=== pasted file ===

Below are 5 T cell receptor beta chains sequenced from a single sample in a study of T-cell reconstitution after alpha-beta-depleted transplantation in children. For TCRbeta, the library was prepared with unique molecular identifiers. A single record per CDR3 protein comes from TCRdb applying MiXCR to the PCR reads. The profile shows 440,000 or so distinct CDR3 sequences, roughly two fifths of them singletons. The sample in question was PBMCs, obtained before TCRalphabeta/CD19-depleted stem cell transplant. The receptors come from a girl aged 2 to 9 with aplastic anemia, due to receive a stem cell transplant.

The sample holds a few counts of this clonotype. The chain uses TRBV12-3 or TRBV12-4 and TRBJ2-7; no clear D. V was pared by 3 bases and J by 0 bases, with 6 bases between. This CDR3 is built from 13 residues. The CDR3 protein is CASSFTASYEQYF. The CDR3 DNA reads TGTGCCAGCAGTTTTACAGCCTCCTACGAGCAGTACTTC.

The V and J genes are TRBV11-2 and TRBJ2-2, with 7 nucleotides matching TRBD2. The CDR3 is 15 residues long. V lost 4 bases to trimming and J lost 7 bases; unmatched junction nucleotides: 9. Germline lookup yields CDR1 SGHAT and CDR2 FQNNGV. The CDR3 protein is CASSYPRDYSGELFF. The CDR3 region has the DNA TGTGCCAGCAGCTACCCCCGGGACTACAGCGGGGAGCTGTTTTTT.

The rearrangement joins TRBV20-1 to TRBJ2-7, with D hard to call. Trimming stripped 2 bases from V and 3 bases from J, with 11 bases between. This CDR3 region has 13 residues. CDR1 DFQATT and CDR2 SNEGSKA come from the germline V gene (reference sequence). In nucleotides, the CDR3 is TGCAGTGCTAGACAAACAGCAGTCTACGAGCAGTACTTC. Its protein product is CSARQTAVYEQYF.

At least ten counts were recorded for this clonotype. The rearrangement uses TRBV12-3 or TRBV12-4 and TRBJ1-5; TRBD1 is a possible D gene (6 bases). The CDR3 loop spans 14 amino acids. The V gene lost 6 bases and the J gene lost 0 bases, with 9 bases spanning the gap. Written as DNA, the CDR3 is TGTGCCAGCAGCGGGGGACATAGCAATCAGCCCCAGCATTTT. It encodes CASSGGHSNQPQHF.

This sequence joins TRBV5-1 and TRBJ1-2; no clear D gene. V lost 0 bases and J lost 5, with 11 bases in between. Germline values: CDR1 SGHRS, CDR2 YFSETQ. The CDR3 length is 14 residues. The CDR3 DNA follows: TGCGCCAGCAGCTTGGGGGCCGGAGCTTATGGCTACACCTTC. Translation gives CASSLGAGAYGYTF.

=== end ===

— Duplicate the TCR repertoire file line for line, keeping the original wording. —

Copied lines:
Below are 5 T cell receptor beta chains sequenced from a single sample in a study of T-cell reconstitution after alpha-beta-depleted transplantation in children. For TCRbeta, the library was prepared with unique molecular identifiers. A single record per CDR3 protein comes from TCRdb applying MiXCR to the PCR reads. The profile shows 440,000 or so distinct CDR3 sequences, roughly two fifths of them singletons. The sample in question was PBMCs, obtained before TCRalphabeta/CD19-depleted stem cell transplant. The receptors come from a girl aged 2 to 9 with aplastic anemia, due to receive a stem cell transplant.

The sample holds a few counts of this clonotype. The chain uses TRBV12-3 or TRBV12-4 and TRBJ2-7; no clear D. V was pared by 3 bases and J by 0 bases, with 6 bases between. This CDR3 is built from 13 residues. The CDR3 protein is CASSFTASYEQYF. The CDR3 DNA reads TGTGCCAGCAGTTTTACAGCCTCCTACGAGCAGTACTTC.

The V and J genes are TRBV11-2 and TRBJ2-2, with 7 nucleotides matching TRBD2. The CDR3 is 15 residues long. V lost 4 bases to trimming and J lost 7 bases; unmatched junction nucleotides: 9. Germline lookup yields CDR1 SGHAT and CDR2 FQNNGV. The CDR3 protein is CASSYPRDYSGELFF. The CDR3 region has the DNA TGTGCCAGCAGCTACCCCCGGGACTACAGCGGGGAGCTGTTTTTT.

The rearrangement joins TRBV20-1 to TRBJ2-7, with D hard to call. Trimming stripped 2 bases from V and 3 bases from J, with 11 bases between. This CDR3 region has 13 residues. CDR1 DFQATT and CDR2 SNEGSKA come from the germline V gene (reference sequence). In nucleotides, the CDR3 is TGCAGTGCTAGACAAACAGCAGTCTACGAGCAGTACTTC. Its protein product is CSARQTAVYEQYF.

At least ten counts were recorded for this clonotype. The rearrangement uses TRBV12-3 or TRBV12-4 and TRBJ1-5; TRBD1 is a possible D gene (6 bases). The CDR3 loop spans 14 amino acids. The V gene lost 6 bases and the J gene lost 0 bases, with 9 bases spanning the gap. Written as DNA, the CDR3 is TGTGCCAGCAGCGGGGGACATAGCAATCAGCCCCAGCATTTT. It encodes CASSGGHSNQPQHF.

This sequence joins TRBV5-1 and TRBJ1-2; no clear D gene. V lost 0 bases and J lost 5, with 11 bases in between. Germline values: CDR1 SGHRS, CDR2 YFSETQ. The CDR3 length is 14 residues. The CDR3 DNA follows: TGCGCCAGCAGCTTGGGGGCCGGAGCTTATGGCTACACCTTC. Translation gives CASSLGAGAYGYTF.